- Frank Cerabino Palm Beach Post Staff Writer
Our street protest infrastructure needs revamping here in Palm Beach County.
As you know, the Official 2017-18 President Donald Trump Protest Season kicked off last weekend in West Palm Beach for what promises to be six busy months of weekend street demonstrations and counterdemonstrations.
And one thing is clear. We’ve got some venue issues.
The go-to spot for last year, Bingham Island — the Southern Boulevard Causeway that leads to Trump’s Palm Beach estate, Mar-a-Lago — is unmarchable due to construction.
This is putting undue pressure on the residents of Trump Plaza, a pair of 33-story South Flagler Drive condominiums in West Palm Beach that have Trump’s name but haven’t been owned by Trump for a quarter-century. If the marchers keep showing up outside the condo much longer, I’m afraid the residents will start hiring banner planes to beg for mercy.
“Trump lost the building in foreclosure ages ago!” the banners might read. “Trump doesn’t make a dime here. Please go away.”
While places to protest are limited, the Trump protest and counterprotest industry in Palm Beach County promises to be in demand more so than ever.
That’s because Trump has an inexhaustible supply of protest-prone policies still up his sleeve.
This just in: The Trump administration is reversing an Obama administration policy that banned American hunters from importing elephant tusks and other elephant kill trophies from hunting trips to Zimbabwe and Zambia.
And wait until he raids health care for tax cuts going mostly to corporate donors who will use the extra money to kill more endangered elephants. It’s going be a busy season.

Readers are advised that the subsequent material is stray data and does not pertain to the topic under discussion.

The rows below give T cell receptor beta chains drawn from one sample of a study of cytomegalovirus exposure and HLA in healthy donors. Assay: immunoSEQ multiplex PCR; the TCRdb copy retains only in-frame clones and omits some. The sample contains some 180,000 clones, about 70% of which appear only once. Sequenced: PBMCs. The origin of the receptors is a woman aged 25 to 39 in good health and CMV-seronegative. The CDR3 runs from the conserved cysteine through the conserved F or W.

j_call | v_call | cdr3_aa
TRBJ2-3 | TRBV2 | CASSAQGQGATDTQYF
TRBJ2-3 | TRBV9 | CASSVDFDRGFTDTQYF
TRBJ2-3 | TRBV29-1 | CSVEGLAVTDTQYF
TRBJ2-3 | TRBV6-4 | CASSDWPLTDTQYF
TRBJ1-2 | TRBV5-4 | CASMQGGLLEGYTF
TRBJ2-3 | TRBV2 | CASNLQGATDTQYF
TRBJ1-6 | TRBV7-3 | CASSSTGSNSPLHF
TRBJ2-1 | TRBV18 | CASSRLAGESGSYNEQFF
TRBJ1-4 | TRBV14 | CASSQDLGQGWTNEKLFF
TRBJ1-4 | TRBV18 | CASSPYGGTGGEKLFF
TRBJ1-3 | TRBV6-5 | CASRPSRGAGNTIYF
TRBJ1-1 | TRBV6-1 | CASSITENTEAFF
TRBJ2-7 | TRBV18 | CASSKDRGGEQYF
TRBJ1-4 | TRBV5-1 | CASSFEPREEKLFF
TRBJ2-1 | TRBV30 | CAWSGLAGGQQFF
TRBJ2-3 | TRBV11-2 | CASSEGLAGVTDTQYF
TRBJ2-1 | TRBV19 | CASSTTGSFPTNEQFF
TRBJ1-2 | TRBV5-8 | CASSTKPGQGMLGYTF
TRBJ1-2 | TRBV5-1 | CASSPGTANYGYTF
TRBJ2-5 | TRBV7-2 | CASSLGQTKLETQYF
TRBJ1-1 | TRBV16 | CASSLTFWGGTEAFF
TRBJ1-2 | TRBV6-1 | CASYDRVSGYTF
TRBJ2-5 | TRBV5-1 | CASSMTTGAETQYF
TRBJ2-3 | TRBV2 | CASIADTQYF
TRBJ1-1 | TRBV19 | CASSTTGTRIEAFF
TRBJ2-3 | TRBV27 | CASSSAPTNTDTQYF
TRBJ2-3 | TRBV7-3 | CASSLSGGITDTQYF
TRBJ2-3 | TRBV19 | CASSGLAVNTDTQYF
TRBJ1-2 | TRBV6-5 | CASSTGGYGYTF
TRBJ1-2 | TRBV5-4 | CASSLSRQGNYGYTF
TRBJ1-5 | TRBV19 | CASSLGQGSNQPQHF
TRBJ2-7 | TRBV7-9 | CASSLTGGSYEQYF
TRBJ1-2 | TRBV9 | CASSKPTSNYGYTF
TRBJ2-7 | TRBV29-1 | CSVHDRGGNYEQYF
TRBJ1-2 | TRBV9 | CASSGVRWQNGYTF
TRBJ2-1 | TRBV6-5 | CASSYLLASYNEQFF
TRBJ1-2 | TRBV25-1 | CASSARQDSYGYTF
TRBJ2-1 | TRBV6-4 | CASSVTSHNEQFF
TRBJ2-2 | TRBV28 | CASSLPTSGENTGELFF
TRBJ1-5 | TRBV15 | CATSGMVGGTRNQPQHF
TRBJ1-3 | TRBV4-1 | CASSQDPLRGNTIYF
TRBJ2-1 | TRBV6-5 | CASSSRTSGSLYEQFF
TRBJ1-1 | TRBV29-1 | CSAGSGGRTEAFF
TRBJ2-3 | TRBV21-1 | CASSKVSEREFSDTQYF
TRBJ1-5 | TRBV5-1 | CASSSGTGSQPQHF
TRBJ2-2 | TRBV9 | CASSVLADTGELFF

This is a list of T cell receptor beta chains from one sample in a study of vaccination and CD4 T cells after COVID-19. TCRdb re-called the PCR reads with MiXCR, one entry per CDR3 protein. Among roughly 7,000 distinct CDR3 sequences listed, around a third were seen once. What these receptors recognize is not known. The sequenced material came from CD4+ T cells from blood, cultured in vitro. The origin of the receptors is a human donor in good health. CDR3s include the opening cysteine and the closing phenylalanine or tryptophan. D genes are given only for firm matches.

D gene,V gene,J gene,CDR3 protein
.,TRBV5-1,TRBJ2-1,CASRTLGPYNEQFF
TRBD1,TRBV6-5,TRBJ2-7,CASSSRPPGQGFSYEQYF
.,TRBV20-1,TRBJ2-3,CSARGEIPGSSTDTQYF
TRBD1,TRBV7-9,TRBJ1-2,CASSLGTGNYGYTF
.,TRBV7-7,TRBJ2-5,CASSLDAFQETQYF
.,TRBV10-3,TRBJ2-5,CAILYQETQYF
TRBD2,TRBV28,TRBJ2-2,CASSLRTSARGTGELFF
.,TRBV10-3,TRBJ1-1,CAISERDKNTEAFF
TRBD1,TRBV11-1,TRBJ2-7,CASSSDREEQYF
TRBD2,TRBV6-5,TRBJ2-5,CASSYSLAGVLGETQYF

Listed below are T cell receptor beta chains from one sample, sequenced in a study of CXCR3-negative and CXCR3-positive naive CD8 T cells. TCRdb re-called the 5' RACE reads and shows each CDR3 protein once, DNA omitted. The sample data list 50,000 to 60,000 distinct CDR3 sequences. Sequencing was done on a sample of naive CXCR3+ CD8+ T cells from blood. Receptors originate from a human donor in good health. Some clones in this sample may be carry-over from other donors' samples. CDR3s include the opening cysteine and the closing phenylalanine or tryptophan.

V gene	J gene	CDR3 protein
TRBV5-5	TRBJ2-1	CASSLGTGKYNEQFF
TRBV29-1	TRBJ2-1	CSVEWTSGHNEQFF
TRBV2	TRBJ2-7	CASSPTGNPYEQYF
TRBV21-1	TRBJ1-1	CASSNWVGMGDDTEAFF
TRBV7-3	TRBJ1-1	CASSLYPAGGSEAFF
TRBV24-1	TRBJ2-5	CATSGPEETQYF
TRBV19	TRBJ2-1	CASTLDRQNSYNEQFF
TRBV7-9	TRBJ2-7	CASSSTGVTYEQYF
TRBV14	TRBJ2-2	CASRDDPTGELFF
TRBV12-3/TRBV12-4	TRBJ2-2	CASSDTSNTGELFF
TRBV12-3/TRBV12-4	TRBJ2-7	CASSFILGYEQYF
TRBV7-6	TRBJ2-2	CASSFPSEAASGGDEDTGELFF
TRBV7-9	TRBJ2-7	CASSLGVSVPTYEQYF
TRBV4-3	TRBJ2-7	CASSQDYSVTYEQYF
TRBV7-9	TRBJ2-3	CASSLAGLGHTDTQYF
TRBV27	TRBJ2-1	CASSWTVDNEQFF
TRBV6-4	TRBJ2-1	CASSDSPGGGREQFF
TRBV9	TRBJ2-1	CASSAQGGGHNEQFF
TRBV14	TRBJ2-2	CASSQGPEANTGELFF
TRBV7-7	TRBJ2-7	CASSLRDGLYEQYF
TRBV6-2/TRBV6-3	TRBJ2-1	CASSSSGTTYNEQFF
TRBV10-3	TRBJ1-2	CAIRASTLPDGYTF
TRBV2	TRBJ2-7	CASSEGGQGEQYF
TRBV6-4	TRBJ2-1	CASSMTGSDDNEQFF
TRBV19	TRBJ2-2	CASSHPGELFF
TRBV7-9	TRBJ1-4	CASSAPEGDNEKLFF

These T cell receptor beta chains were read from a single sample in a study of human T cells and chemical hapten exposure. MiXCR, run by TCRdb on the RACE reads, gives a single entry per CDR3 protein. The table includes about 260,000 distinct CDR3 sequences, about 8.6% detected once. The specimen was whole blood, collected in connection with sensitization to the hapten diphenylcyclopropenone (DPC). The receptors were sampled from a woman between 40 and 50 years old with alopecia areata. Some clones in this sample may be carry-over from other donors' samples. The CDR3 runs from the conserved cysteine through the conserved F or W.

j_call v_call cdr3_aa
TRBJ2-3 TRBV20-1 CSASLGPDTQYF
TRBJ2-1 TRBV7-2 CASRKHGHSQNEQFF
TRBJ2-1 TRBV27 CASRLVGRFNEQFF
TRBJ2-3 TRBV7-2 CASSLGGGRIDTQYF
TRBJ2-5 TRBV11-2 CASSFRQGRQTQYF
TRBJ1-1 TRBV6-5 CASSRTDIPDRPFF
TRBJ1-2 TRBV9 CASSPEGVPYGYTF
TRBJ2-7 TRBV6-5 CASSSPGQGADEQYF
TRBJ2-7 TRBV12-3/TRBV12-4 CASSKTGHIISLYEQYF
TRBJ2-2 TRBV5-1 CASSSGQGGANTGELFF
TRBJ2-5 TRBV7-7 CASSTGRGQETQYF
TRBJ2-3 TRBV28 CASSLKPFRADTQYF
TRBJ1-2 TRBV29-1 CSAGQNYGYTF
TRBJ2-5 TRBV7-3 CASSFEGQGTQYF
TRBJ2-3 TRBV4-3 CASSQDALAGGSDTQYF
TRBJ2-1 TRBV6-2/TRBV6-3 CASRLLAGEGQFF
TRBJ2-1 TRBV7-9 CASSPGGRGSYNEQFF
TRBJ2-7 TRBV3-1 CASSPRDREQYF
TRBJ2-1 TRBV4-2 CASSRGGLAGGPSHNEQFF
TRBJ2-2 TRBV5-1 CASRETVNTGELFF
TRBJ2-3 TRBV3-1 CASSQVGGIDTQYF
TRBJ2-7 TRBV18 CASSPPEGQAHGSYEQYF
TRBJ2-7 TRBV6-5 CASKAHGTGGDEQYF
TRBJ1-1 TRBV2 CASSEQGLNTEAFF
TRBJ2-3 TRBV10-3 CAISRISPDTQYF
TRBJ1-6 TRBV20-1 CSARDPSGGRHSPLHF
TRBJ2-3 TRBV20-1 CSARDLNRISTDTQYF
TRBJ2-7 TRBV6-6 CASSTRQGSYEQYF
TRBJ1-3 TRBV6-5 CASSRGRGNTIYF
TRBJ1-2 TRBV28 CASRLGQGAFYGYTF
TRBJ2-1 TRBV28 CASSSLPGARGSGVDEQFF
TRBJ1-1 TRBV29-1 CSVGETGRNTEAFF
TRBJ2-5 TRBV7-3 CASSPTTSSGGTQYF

There’s no time to waste. We need to develop a focal point for all the energy/merchandise that will be coming our way.
I’ve got an idea. A Trump statue. A big one. It will serve to let all our protest tourists and residents know where to congregate.
There’s a great spot for it. First, we’ll have to move the statue that’s already there.
I’m talking about the statue of Henry J. Rolfs Sr. that faces the eastbound traffic on Okeechobee Boulevard in front of the Kravis Center in West Palm Beach. The city commissioned the statue of Rolfs in 1994, a posthumous honor to the developer of Uptown/Downtown, the urban renewal project in that area.
The Trump statue would work well in that spot, whether you’re there to praise or bemoan his presidency.
Not only will you, your signs and your elephant costumes be visible to the high volume of passing vehicle traffic on Okeechobee Boulevard and Parker Avenue, but you’re only steps away from the Hilton Hotel that has been used by the traveling White House press corps whenever Trump’s in Palm Beach County.
Even the laziest of reporters will be able to see you out there protesting, and you’ll make for terrific background shots for their stand-up TV reports and their man-on-the-street opinion segments.
Local tourism and business boosters will love it, too. Protesters will be within strolling distance of Kravis shows, shopping and dining at CityPlace and lots of parking at the Palm Beach County Convention Center lot on the south side of the street.
And if there’s some need to spread out for a white supremacist-Antifa showdown, the city’s sprawling Howard Park is right there on Parker Avenue.
Out-of-town protesters will find it convenient to hop off the Tri-Rail commuter train, which stops steps away, and the Palm Tran public bus stops there, too.
Just imagine the larger-than-life Trump statue staring at passing traffic with his upraised imperial jaw, windswept bronze hair, and a wide tie hanging way below his pupik, as his latest tweet flashes on a video screen embedded in the statue’s pedestal.
We need something like that.
It’s not healthy to face these dysfunctional times without a functional protest site.